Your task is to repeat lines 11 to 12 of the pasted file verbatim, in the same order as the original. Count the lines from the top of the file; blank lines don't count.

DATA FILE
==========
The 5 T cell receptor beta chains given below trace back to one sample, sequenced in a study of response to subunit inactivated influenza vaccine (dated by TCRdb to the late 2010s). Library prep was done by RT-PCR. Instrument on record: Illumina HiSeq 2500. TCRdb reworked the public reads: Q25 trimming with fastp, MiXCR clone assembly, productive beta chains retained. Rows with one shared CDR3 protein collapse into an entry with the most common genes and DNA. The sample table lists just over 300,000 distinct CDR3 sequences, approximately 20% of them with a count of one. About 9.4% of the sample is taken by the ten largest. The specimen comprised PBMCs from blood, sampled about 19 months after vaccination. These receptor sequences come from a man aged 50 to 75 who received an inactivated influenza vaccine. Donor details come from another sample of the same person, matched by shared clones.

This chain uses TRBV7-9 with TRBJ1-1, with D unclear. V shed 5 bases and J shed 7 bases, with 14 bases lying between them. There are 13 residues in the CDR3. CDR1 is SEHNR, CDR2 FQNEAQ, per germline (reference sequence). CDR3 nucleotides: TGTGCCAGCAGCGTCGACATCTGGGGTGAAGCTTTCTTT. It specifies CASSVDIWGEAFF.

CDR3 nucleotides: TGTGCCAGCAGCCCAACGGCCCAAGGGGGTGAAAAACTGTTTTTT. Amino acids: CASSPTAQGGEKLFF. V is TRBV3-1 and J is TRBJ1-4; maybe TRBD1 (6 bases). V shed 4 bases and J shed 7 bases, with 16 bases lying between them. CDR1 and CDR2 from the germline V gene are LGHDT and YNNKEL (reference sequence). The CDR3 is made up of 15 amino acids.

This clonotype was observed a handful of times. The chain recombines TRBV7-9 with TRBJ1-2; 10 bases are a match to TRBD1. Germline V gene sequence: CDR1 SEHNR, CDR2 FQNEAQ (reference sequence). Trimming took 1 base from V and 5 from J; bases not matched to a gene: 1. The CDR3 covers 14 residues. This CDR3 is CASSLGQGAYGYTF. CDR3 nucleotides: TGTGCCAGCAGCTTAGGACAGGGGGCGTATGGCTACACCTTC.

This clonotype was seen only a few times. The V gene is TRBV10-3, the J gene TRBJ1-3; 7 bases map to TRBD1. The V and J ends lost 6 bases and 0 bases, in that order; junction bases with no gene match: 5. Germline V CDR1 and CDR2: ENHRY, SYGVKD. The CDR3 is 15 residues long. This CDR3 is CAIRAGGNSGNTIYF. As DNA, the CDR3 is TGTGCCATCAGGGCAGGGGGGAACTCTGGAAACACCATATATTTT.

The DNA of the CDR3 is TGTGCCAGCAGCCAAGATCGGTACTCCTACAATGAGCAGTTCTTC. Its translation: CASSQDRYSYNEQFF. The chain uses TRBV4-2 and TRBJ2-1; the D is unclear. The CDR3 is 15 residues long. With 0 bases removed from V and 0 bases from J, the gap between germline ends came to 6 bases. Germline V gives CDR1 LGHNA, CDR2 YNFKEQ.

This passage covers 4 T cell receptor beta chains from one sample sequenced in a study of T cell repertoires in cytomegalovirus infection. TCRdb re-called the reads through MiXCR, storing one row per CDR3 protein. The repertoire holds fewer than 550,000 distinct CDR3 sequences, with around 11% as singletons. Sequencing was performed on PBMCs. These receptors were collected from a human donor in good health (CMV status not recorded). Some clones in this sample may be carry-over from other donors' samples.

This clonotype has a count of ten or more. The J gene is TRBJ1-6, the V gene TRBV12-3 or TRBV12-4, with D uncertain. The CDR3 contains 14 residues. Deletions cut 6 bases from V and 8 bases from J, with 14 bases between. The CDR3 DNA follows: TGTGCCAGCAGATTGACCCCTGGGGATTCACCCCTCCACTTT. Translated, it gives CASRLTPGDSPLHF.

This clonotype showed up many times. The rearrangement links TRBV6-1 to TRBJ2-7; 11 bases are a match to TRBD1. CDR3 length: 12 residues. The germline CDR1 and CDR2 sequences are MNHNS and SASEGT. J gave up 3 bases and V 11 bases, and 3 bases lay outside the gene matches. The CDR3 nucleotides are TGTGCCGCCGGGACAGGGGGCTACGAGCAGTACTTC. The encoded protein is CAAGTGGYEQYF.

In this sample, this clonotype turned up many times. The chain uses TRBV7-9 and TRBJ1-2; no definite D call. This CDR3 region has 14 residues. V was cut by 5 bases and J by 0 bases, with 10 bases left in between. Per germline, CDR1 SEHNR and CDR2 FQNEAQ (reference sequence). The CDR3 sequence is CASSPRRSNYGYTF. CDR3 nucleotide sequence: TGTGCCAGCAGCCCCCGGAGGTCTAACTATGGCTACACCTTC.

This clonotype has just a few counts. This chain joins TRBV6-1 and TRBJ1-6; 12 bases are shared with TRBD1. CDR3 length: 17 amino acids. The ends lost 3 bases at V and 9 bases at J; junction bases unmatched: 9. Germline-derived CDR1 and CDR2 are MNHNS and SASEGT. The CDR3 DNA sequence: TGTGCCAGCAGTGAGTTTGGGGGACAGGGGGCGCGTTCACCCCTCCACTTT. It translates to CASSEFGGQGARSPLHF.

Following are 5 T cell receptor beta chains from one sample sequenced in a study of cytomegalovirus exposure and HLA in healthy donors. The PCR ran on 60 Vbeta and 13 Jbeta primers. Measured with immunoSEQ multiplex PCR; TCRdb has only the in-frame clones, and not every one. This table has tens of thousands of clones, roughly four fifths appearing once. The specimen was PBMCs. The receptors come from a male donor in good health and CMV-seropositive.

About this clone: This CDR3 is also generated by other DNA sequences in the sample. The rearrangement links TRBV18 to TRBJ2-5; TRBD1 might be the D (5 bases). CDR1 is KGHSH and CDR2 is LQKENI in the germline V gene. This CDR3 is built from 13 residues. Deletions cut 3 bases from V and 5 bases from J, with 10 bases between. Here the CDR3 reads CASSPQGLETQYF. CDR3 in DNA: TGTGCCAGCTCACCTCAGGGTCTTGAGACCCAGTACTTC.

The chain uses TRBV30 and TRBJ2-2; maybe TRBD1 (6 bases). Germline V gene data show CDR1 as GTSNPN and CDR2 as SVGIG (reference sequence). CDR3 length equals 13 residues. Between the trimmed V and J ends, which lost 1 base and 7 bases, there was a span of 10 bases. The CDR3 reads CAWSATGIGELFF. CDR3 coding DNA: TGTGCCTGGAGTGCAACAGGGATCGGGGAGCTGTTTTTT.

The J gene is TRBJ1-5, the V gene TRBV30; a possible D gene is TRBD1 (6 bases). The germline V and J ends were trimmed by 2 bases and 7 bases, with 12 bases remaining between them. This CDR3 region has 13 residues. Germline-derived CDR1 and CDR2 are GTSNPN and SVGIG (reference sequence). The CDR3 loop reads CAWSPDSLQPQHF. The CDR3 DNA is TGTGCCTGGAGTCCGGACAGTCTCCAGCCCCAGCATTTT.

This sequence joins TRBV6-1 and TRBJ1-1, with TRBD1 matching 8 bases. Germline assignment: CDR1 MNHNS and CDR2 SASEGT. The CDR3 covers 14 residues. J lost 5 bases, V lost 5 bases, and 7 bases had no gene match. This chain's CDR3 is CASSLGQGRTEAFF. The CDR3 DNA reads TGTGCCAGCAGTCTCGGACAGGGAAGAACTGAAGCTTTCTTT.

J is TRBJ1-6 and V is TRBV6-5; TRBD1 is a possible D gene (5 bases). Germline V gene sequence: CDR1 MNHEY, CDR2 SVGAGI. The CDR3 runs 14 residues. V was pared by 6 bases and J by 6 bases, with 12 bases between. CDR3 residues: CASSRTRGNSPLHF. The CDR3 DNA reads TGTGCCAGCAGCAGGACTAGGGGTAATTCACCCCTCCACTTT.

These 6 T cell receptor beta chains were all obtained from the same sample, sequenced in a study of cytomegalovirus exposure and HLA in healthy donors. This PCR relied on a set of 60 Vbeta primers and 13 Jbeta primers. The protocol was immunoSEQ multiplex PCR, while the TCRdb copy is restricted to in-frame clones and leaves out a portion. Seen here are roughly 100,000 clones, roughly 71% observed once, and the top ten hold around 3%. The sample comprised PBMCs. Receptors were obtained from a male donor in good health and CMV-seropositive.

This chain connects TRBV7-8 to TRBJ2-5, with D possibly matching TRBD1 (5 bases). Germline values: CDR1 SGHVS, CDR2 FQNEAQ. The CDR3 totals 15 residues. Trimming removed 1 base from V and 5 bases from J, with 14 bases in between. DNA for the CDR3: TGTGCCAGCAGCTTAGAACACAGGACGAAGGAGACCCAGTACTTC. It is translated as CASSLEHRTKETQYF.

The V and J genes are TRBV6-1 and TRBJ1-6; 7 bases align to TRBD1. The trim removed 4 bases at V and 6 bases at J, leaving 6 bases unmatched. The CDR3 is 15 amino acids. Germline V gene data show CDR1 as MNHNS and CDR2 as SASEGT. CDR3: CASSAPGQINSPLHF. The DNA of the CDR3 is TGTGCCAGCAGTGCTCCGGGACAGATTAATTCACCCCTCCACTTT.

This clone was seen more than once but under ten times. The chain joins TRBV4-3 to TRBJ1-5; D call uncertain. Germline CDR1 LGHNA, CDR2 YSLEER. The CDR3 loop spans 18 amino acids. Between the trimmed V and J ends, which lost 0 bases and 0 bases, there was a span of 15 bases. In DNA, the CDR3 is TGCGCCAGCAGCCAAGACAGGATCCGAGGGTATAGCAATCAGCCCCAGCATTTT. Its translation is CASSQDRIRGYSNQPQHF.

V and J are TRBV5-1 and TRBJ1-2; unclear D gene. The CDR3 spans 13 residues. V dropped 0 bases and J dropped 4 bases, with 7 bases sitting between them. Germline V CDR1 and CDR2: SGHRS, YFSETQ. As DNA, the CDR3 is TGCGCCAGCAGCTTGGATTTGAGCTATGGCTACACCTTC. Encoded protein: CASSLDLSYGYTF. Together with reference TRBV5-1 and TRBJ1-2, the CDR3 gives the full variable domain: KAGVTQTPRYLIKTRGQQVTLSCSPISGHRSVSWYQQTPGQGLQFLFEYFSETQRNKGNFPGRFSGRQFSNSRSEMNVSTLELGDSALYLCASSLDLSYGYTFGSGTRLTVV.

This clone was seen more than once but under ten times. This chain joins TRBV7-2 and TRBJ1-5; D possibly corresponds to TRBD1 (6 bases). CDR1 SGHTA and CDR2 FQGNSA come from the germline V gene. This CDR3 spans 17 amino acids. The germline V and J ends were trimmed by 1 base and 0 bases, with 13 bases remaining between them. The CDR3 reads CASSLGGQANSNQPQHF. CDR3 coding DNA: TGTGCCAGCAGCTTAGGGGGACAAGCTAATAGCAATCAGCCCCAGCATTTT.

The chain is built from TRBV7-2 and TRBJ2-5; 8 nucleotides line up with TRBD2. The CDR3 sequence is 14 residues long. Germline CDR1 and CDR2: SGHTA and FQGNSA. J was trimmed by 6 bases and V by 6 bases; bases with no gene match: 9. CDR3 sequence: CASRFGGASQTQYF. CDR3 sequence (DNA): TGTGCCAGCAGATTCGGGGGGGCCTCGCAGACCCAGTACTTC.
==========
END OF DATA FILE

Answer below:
This clonotype has just a few counts. This chain joins TRBV6-1 and TRBJ1-6; 12 bases are shared with TRBD1. CDR3 length: 17 amino acids. The ends lost 3 bases at V and 9 bases at J; junction bases unmatched: 9. Germline-derived CDR1 and CDR2 are MNHNS and SASEGT. The CDR3 DNA sequence: TGTGCCAGCAGTGAGTTTGGGGGACAGGGGGCGCGTTCACCCCTCCACTTT. It translates to CASSEFGGQGARSPLHF.

Following are 5 T cell receptor beta chains from one sample sequenced in a study of cytomegalovirus exposure and HLA in healthy donors. The PCR ran on 60 Vbeta and 13 Jbeta primers. Measured with immunoSEQ multiplex PCR; TCRdb has only the in-frame clones, and not every one. This table has tens of thousands of clones, roughly four fifths appearing once. The specimen was PBMCs. The receptors come from a male donor in good health and CMV-seropositive.